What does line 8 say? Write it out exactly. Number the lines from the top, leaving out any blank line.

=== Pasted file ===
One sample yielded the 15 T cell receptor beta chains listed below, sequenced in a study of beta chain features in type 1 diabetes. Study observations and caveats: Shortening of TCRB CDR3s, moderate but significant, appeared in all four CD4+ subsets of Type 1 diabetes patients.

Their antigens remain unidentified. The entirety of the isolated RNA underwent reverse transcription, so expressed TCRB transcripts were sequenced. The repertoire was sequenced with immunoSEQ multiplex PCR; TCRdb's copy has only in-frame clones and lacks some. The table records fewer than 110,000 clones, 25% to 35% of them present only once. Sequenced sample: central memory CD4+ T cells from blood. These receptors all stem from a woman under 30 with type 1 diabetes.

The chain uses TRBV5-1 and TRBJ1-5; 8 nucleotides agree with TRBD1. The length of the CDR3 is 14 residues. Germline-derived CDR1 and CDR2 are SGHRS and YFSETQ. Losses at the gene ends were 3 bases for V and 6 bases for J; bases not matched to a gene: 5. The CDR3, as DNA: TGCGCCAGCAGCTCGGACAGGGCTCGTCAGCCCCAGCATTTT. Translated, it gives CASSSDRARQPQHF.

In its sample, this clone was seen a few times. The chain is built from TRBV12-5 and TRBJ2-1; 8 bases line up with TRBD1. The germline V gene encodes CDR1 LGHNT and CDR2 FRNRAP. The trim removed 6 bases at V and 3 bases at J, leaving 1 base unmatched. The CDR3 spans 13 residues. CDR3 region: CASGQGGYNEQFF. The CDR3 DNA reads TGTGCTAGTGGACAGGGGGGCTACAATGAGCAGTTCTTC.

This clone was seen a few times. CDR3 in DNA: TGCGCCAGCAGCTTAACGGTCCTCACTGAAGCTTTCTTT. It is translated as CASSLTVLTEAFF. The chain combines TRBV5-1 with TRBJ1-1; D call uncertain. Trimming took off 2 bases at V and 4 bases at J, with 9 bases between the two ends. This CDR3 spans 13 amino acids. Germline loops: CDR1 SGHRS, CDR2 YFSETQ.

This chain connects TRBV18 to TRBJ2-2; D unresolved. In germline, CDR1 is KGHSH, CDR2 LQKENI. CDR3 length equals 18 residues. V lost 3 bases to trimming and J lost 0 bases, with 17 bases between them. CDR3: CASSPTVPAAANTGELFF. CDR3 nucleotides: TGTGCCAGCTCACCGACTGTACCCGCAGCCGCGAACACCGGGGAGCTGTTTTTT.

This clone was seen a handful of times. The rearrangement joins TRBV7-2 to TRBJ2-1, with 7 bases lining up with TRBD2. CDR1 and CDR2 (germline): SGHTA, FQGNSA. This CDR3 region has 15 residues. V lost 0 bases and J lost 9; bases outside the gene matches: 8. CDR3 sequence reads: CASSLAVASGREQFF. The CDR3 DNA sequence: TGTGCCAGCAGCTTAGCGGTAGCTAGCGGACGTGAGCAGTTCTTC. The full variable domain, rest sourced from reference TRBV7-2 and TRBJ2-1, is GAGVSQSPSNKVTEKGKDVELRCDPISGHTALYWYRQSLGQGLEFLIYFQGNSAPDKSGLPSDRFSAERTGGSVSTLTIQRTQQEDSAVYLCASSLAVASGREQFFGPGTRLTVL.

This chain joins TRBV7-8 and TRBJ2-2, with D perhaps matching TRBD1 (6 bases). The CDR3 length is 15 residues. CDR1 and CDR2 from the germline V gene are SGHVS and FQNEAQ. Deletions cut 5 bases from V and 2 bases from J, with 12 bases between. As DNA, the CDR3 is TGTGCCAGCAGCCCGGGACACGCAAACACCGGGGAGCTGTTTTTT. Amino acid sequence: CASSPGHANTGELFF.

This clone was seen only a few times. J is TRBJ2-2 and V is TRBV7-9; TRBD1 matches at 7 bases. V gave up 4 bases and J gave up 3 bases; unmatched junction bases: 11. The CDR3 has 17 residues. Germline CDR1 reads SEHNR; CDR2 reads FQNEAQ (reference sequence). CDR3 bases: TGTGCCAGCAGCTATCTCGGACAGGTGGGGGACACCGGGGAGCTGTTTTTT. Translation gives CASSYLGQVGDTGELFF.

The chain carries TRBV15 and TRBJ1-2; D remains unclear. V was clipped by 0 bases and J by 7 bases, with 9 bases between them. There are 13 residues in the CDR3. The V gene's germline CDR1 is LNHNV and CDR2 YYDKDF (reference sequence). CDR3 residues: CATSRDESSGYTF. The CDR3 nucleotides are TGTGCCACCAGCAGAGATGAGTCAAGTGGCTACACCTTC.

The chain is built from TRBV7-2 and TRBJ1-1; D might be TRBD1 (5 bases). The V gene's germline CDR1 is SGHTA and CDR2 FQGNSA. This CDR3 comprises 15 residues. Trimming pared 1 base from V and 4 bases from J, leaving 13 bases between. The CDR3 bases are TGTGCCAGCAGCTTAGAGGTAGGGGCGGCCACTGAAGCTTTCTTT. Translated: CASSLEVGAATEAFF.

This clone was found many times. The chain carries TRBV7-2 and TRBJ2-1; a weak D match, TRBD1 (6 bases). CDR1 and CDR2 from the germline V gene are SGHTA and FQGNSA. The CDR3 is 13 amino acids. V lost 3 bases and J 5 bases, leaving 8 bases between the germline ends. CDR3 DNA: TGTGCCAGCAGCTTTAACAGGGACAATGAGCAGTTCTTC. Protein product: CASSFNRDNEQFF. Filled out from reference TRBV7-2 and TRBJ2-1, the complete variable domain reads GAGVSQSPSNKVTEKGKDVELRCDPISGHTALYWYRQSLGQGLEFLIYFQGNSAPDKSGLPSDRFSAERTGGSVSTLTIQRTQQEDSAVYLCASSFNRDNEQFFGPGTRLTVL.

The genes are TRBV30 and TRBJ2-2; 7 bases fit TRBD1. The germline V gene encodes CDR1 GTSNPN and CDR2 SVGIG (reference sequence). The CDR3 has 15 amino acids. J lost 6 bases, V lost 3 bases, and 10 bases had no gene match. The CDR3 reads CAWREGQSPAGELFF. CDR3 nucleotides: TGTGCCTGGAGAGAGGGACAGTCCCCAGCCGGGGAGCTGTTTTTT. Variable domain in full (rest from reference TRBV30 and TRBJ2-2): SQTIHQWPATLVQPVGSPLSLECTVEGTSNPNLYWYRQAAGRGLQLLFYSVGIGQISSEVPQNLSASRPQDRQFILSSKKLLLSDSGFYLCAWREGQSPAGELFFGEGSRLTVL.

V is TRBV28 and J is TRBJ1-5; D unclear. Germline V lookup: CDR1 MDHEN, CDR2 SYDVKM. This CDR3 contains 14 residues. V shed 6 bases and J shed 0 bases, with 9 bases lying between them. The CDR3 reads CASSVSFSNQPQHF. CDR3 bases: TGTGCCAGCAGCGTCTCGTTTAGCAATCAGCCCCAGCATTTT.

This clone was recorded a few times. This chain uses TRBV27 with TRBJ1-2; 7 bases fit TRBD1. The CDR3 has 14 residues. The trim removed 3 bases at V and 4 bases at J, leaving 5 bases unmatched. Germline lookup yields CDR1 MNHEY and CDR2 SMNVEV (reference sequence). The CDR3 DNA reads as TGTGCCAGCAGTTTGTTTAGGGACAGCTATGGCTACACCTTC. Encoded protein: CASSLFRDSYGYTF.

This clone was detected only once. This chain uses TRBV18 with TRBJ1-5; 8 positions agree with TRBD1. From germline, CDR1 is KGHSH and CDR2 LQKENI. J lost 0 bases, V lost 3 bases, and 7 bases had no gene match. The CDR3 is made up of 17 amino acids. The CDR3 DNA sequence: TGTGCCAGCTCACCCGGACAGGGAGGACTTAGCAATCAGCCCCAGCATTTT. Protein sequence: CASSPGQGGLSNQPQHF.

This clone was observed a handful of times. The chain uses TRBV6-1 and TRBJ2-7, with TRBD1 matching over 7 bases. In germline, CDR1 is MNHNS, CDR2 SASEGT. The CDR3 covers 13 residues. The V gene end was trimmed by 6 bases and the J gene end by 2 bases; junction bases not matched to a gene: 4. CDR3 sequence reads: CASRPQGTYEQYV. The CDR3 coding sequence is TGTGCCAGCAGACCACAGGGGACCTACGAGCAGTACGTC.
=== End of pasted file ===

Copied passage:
This chain joins TRBV7-8 and TRBJ2-2, with D perhaps matching TRBD1 (6 bases). The CDR3 length is 15 residues. CDR1 and CDR2 from the germline V gene are SGHVS and FQNEAQ. Deletions cut 5 bases from V and 2 bases from J, with 12 bases between. As DNA, the CDR3 is TGTGCCAGCAGCCCGGGACACGCAAACACCGGGGAGCTGTTTTTT. Amino acid sequence: CASSPGHANTGELFF.